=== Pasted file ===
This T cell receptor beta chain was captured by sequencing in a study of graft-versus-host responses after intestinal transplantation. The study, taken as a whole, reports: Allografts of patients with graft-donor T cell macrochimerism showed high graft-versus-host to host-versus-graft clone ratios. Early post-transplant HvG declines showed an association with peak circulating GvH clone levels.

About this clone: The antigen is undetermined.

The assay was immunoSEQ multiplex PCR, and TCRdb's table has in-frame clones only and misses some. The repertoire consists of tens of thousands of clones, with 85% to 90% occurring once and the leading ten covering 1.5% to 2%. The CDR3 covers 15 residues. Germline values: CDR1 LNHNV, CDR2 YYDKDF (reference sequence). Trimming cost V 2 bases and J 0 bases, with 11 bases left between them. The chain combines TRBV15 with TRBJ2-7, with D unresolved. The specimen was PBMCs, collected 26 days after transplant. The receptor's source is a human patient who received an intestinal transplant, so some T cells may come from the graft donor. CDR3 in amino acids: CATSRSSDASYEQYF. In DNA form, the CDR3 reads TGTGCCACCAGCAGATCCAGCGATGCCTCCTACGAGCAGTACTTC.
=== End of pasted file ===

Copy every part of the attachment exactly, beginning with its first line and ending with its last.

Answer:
This T cell receptor beta chain was captured by sequencing in a study of graft-versus-host responses after intestinal transplantation. The study, taken as a whole, reports: Allografts of patients with graft-donor T cell macrochimerism showed high graft-versus-host to host-versus-graft clone ratios. Early post-transplant HvG declines showed an association with peak circulating GvH clone levels.

About this clone: The antigen is undetermined.

The assay was immunoSEQ multiplex PCR, and TCRdb's table has in-frame clones only and misses some. The repertoire consists of tens of thousands of clones, with 85% to 90% occurring once and the leading ten covering 1.5% to 2%. The CDR3 covers 15 residues. Germline values: CDR1 LNHNV, CDR2 YYDKDF (reference sequence). Trimming cost V 2 bases and J 0 bases, with 11 bases left between them. The chain combines TRBV15 with TRBJ2-7, with D unresolved. The specimen was PBMCs, collected 26 days after transplant. The receptor's source is a human patient who received an intestinal transplant, so some T cells may come from the graft donor. CDR3 in amino acids: CATSRSSDASYEQYF. In DNA form, the CDR3 reads TGTGCCACCAGCAGATCCAGCGATGCCTCCTACGAGCAGTACTTC.